In the same manner, the World Bank Investment Climate Assessment Report for the 2011 fiscal period indicates that the Nigerian business environment in spite of the ongoing reforms, remain hostile. According to the report, investors are losing 10 percent of their revenue as a result of the hostile investment climate, poor quality infrastructure, crime, insecurity and corruption. It is against this background that the researcher intends to study the impact of terrorism on the Nigerian economy with a view of proffering solution to the problem.
1.3 Research Questions
The following are the research questions:
- What are the impacts of terrorism on the economic development of Nigeria?
- What are the relationship between security and economic development?
- What are the solutions to the problem of security as it affects the Nigerian economy?
1.4 Research objectives
The main objective of this research is to study the impact of terrorism on the Nigerian economy. Other specific objectives include:
- To identify the impact of terrorism on the economic development of Nigeria.
- To identify the relationship between security and the economy development.
- To proffer solutions to the problem of security challenge and its impact on economic development in Nigeria.
1.5 Hypothesis of the study
The following are the research hypothesis
H0: There is no significant adverse relationship between terrorism and economic development
Hi: There is significant adverse relationship between terrorism and economic development.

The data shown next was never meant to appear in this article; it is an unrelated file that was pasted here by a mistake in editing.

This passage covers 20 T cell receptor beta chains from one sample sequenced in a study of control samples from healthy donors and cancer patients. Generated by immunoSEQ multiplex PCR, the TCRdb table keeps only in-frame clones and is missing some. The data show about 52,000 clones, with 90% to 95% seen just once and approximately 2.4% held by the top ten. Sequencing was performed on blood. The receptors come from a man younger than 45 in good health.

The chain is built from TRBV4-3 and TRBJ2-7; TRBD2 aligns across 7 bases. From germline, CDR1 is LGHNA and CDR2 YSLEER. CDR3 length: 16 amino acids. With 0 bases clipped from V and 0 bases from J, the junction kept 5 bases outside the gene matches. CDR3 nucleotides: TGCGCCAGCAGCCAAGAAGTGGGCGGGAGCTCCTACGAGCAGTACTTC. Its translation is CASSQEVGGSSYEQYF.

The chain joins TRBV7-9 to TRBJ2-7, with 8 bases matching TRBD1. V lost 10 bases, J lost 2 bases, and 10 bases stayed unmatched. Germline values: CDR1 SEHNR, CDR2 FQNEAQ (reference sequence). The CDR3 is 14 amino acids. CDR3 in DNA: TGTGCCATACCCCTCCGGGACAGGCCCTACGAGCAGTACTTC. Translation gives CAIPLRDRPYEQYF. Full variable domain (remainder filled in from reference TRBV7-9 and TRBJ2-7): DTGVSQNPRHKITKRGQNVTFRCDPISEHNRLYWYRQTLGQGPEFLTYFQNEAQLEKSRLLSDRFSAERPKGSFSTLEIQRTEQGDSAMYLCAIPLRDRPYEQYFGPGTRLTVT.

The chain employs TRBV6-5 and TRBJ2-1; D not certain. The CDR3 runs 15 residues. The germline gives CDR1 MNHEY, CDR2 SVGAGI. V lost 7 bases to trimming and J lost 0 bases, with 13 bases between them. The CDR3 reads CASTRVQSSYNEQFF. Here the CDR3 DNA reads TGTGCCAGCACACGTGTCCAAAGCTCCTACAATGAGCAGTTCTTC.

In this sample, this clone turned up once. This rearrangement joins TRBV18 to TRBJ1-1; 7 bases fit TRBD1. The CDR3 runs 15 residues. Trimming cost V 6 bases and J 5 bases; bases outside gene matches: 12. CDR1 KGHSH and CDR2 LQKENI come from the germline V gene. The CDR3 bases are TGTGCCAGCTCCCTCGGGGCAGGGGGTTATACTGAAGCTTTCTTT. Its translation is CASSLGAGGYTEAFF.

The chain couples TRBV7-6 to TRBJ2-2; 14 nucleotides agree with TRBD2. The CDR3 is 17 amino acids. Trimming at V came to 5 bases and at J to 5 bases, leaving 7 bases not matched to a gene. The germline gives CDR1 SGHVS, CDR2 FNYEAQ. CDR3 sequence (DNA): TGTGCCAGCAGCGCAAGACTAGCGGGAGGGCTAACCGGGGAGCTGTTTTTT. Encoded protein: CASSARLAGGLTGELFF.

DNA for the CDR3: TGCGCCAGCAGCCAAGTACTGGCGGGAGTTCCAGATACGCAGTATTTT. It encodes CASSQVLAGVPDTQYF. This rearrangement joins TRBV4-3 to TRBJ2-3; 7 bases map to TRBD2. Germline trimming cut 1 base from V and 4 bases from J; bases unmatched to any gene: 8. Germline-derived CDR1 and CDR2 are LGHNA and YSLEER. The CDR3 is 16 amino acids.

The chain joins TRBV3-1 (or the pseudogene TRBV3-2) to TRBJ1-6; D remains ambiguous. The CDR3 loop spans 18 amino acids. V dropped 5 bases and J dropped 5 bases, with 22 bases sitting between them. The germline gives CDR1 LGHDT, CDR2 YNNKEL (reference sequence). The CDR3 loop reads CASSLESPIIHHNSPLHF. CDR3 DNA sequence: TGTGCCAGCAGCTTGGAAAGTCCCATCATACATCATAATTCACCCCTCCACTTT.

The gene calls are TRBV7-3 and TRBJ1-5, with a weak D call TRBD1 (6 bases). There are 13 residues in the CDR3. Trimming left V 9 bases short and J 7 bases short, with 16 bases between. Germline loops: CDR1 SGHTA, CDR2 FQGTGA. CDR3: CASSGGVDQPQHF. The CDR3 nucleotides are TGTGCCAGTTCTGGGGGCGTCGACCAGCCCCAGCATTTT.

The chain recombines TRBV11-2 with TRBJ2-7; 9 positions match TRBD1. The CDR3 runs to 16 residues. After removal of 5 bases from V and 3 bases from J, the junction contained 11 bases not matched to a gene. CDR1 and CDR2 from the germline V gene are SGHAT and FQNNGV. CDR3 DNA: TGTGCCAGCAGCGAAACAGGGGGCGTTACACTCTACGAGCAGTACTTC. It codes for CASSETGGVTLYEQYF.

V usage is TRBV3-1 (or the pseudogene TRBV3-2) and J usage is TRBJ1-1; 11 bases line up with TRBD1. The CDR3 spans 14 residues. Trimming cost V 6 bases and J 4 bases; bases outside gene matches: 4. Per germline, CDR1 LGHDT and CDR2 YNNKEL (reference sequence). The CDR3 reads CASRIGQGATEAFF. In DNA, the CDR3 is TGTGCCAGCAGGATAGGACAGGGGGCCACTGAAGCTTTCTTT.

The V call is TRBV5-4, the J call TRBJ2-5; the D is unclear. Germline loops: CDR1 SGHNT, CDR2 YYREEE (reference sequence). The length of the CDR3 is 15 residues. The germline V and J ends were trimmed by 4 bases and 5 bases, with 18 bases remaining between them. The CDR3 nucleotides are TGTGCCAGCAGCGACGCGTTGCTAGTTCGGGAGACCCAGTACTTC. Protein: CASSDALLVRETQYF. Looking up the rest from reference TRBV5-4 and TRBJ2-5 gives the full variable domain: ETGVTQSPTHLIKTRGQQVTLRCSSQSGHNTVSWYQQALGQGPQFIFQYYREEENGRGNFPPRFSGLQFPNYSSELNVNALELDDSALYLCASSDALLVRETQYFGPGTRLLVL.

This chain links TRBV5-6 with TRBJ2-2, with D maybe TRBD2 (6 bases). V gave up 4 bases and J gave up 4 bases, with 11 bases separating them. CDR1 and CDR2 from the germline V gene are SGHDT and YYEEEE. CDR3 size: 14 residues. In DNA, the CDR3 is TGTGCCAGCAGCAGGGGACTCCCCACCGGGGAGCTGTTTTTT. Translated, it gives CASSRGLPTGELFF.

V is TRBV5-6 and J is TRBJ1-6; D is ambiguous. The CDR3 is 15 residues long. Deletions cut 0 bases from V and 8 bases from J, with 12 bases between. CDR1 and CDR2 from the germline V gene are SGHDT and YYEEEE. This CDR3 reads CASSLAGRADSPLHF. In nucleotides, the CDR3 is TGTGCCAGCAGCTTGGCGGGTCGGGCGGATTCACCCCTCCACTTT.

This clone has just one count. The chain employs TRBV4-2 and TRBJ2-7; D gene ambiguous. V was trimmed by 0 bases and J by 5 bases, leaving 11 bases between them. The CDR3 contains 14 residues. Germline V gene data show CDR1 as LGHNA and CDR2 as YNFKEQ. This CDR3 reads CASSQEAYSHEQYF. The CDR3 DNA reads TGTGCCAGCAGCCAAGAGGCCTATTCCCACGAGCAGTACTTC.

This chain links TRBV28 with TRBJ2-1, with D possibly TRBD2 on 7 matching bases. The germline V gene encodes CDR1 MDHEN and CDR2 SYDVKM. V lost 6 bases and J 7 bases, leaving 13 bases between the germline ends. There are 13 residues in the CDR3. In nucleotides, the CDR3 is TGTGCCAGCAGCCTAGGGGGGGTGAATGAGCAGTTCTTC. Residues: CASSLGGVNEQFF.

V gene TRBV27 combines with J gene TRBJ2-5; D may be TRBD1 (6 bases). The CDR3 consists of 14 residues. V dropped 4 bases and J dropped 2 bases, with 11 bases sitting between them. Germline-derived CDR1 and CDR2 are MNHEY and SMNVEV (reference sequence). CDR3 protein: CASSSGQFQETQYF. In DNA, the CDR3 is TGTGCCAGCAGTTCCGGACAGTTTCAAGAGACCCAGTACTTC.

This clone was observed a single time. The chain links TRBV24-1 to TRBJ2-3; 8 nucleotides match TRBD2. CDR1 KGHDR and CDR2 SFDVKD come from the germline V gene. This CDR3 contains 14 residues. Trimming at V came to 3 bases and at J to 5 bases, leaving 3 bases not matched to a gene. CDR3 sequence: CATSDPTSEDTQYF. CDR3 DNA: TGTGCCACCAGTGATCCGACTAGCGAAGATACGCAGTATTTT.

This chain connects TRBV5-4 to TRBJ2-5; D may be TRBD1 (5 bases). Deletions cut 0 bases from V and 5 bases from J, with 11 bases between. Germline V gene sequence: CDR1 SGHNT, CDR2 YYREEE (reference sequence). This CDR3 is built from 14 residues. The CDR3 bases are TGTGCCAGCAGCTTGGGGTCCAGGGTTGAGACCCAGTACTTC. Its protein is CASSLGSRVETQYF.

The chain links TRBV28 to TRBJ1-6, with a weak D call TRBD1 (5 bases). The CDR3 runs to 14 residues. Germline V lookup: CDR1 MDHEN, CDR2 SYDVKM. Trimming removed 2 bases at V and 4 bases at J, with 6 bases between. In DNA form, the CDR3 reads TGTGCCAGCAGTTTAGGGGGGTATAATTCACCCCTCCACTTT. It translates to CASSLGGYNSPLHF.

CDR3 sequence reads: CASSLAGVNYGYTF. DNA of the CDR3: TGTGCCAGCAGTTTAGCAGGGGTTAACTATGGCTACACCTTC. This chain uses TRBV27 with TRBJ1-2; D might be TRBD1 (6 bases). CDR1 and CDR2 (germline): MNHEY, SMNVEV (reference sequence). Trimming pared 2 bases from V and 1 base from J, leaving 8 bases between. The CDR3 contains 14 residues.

1.6 Significance of the Study
This research work will be of great importance to all the stakeholders involved, particularly in Nigeria. The study will be of great important to policy makers, security officers, government and the general public. The knowledge provided in this study will show the causes of Boko Haram, their impact to the economy and how they can be tackled. It is of the interest of the researcher that if this project will be strictly followed it will be a solution to the problem of terrorism in Nigeria.
It will also be of immense relevance to business men, entrepreneurs, companies, other business owners and managers because it will guide them on how to locate their business in a place safe from terrorist attack.
Also, this study would enlighten governments, Lecturers/academicians, colleagues in the academic and users of information and the public at large on the dangers of terrorism and how it can be tackled.
Finally, this study would add to existing notion and serves as useful preliminary materials for further study in the area of the study.
1.7 Scope and Limitation of the Study
The research aimed at studying the impact of terrorism on the National economic development of Nigeria. The study will cover the period of 2009- 2014. This period was chosen because it was the period when terrorism attack was at its peak, most especially in 2014.
Most of time, research work are subject to certain constraints which constitutes some difficulties to such studies. Some limitations and problems were encountered on carrying out this study.
The problem of insufficient information is a major limitation of this study. This is due to the fact that you cannot see Boko Haram face to face talk more of getting information from them.
The information obtained from interviewing people was limited because people are afraid to supply information regarding Boko Haram. Adequate time prove to be a problem because of the other academics work. Moreover for this kind of research there is need for enough time to carry out the research.